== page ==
Service Members Build, Run Scout City
By Jim Garamone
American Forces Press Service
FORT A.P. HILL, Va., Aug. 1, 1997 At 8 a.m. July 27, this post in northern Virginia looked like a ghost town. By noon, it was a thriving city of 35,000.
Thousands of service members helped the Boy Scouts of America build Virginia's sixth largest city for the 10-day National Boy Scout Jamboree. The jamboree, held every four years, has been held here since 1981.
Active duty and reserve component service members work with the boys and in support. "We have MPs, cooks, public affairs, engineers, all sorts of people to pull this off," said Army Sgt. 1st Class Maryann M. Mirabella, an Army reservist with the 363rd Mobile Public Affairs Detachment, Forest Park, Ill. "Many work in support, but some service members are helping the boys earn merit badges at the Merit Badge Midway, and the Army sponsors an Army Action Alley, so the kids can get an idea what America's Army is all about."
Much of the work occurred before the boys arrived. National Guard units cleared woods, built trails and improved roads. Workers at the post put up more than 1,000 general-purpose medium tents to support the jamboree.
The Boy Scouts and the Army -- DoD's lead agent for the event -- began planning for the jamboree right after the last one in 1993. "Action really picked up in January," said Army spokesperson Lt. Col. Jill E. Morgenthaler. "The Army put in $5.8 million in infrastructure improvements and [Army] Reserve MP units from Arkansas and Illinois are doing their annual training supporting this."
The Army Adventure Area was the hit of the jamboree. In it, Scouts got a hands-on tour of the Army. Greeting the Scouts was an M-1A1 Abrams tank from Fort Knox, Ky. Staff Sgt. James H. Journey of the Army's Armor Center said the Scouts enjoyed getting into and climbing around the tank, but were a bit confused. "They keep asking if we can shoot napalm or lasers like on their video games," he said. "We tell them, no, this is reality and that's science fiction."
Scouts also could call for fire using a simulator at an exhibit set up by soldiers of the Army's Field Artillery Center at Fort Sill, Okla. Special Forces soldiers from Fort Bragg, N.C., built cable bridges for Scouts to cross. Experts with the Army's Marksmanship Unit at Fort Benning, Ga., gave lessons in shooting. Aviation soldiers showed off an Apache helicopter and cooks from the District of Columbia National Guard passed out cookies baked in a field mess. When they completed the adventure area, Scouts earned a patch.
Almost 100 sailors helped Scouts earn merit badges at the Merit Badge Midway. "We teach everything Scouts need to earn the energy merit badge here," said Navy Lt. James Martin, an engineer stationed in Norfolk, Va. "We've got other [sailors] teaching aviation, computers, fire safety and wilderness survival.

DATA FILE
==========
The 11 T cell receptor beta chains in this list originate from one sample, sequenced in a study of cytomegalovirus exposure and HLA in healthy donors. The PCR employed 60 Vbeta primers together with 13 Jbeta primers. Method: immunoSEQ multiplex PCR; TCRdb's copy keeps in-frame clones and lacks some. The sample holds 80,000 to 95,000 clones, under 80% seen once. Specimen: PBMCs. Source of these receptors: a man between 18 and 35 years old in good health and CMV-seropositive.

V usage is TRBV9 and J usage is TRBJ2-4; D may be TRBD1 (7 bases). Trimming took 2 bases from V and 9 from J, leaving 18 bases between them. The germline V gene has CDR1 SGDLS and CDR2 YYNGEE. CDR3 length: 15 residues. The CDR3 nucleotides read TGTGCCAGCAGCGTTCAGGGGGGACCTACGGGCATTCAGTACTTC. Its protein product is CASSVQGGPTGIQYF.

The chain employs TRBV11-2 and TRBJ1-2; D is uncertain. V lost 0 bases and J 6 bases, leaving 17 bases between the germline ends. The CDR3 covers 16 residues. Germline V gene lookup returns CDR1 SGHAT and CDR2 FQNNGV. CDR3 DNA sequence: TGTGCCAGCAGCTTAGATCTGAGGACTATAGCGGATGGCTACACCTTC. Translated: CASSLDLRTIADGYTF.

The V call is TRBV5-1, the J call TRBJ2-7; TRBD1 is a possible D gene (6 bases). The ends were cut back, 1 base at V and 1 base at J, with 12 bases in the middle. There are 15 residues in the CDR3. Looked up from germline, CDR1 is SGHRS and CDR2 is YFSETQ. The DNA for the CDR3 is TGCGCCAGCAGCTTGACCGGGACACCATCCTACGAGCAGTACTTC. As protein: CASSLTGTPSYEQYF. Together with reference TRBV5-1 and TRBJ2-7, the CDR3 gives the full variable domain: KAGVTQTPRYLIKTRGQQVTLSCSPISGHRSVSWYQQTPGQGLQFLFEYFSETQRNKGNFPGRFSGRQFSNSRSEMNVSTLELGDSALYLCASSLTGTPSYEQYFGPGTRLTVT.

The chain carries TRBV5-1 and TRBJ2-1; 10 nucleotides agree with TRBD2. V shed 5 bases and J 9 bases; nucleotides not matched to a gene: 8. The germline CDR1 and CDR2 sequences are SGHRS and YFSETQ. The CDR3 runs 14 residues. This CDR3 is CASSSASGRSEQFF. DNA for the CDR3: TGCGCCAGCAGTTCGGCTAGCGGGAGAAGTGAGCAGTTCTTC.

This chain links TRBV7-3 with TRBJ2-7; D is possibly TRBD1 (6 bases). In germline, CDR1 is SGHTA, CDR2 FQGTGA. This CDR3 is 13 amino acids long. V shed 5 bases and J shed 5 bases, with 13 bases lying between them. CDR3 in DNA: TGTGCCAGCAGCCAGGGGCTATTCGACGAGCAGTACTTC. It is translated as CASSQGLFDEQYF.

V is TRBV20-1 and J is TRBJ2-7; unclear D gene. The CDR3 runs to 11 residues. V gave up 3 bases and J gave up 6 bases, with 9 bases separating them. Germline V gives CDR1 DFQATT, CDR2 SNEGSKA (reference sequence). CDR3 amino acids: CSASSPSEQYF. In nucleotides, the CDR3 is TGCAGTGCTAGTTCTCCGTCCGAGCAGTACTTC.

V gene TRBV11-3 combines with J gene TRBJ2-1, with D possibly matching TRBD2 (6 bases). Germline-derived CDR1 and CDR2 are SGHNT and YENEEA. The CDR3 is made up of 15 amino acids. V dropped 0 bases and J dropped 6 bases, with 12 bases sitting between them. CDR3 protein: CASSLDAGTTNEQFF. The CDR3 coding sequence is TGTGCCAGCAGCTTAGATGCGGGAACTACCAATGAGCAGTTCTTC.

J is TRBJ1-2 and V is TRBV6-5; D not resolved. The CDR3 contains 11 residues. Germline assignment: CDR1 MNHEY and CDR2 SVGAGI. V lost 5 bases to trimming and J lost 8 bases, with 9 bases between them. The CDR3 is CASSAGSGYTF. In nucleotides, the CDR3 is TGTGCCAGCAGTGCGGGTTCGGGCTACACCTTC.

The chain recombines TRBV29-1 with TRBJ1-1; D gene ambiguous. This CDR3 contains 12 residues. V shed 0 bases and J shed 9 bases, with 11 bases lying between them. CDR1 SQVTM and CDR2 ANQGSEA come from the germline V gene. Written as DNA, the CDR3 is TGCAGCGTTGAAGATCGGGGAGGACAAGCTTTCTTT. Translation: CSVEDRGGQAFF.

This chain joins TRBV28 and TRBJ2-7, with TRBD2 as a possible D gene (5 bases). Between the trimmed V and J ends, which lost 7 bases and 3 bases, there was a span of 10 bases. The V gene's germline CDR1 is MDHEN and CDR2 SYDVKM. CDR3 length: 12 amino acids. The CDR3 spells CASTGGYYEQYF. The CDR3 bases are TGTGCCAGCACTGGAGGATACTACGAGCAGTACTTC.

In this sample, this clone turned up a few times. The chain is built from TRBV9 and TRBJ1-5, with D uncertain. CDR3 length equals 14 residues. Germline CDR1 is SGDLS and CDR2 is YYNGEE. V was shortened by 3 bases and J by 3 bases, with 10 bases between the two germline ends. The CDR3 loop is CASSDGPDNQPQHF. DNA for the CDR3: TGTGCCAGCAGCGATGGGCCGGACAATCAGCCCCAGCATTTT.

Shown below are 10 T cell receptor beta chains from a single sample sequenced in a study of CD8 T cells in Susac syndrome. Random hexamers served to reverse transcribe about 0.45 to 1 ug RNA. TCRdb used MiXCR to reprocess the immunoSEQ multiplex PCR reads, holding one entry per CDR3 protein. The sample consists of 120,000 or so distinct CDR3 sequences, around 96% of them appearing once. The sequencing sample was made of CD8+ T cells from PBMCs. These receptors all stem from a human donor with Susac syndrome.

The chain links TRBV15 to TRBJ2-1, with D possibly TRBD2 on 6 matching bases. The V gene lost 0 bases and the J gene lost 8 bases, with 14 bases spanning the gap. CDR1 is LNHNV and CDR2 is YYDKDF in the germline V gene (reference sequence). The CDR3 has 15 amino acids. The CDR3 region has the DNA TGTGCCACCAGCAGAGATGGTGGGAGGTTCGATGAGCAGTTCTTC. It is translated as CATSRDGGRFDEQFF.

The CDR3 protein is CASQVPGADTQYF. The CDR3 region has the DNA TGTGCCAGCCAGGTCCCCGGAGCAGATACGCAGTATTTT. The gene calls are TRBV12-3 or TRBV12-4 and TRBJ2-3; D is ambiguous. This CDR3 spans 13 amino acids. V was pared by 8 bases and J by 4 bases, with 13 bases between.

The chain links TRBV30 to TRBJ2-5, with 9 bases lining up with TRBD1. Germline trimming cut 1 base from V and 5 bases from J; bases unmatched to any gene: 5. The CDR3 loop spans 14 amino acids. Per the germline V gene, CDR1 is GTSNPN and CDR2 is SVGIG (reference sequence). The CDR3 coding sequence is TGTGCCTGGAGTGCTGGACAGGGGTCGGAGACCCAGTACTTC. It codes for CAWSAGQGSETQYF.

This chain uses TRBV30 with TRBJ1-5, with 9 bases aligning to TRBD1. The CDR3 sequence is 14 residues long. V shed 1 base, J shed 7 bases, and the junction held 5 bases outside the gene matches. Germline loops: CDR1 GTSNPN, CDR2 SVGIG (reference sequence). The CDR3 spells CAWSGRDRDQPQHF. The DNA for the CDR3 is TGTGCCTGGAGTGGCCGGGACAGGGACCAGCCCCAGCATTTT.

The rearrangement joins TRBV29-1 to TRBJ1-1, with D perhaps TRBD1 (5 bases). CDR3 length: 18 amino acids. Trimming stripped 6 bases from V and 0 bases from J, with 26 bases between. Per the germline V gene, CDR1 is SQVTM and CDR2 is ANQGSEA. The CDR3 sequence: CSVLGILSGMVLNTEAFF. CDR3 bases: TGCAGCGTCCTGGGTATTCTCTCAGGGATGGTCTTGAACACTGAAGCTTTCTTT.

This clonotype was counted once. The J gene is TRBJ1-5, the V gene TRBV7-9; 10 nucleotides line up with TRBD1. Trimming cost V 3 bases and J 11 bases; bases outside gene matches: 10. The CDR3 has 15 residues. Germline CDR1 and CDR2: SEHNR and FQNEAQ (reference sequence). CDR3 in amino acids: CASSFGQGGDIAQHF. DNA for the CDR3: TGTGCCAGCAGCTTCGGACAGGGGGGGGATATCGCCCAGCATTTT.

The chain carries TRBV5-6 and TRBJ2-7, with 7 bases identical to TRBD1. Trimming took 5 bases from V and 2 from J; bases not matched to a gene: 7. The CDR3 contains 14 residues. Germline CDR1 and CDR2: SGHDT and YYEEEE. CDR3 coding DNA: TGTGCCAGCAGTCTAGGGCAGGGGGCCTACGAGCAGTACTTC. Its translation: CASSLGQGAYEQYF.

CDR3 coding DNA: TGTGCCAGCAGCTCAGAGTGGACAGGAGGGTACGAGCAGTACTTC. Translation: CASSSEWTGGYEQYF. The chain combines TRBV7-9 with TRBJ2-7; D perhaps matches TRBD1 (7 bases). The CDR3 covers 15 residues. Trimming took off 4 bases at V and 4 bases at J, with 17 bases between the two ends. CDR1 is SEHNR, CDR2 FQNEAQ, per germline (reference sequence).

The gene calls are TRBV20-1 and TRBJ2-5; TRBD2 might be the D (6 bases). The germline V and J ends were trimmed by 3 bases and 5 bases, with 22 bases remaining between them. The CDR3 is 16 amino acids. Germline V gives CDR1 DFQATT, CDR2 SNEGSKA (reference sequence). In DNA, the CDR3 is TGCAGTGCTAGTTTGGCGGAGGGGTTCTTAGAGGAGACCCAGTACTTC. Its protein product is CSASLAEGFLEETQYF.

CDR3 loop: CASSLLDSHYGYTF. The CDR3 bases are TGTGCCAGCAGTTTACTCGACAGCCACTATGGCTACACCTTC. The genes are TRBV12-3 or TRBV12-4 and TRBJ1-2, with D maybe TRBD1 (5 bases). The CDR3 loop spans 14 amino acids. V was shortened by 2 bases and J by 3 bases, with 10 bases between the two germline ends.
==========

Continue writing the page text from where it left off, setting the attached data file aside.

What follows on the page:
"I was a Scout, and we all volunteered to come," he said. "It's been a lot of fun."
Navy SEALs provided expertise to run the scuba and snorkling adventure area.
Air Force personnel worked on the aviation merit badge as well as communications and weather. 1st Lt. Mike Rue, an intelligence officer at Beale Air Force Base, Calif., taught the communications merit badge. "My father is working here with security," he said. "It was a good opportunity to see him and to help some of these boys get a badge required to earn the rank of Eagle."
Marines helped Scouts earn the orienteering and emergency preparedness merit badges. "The difference between us and the Army is when the kids get a wrong answer, we make them do push-ups," said one Marine instructor.
Soldiers helped with merit badges from dentistry to climbing to fingerprinting to insect study.
Filling the airwaves at the jamboree were the sounds of the Armed Forces Radio and Television Service. AFRTS operated a broadcasting van and broadcast on post. Scouts stopped by the van and requested songs and solicited news.
Military units also performed for the Scouts. The Army's Golden Knights parachute team jumped in with the American colors to begin the arena show for the Scouts. The 82nd Airborne Division All-American Chorus from Fort Bragg performed, as did the band of the 4th Marine Air Wing. Other bands, military working dogs, drill teams and color guards also participated.
"We have tremendous appreciation for the support we've received from the military," said Boy Scout spokesman Gregg Shields. "The site was in great shape, the military made arrangements for hospitals and first aid. We can't thank them enough."
Once the 1997 jamboree is history, Boy Scout and Army planners will get together to plan for the next one at Fort A.P. Hill in 2001.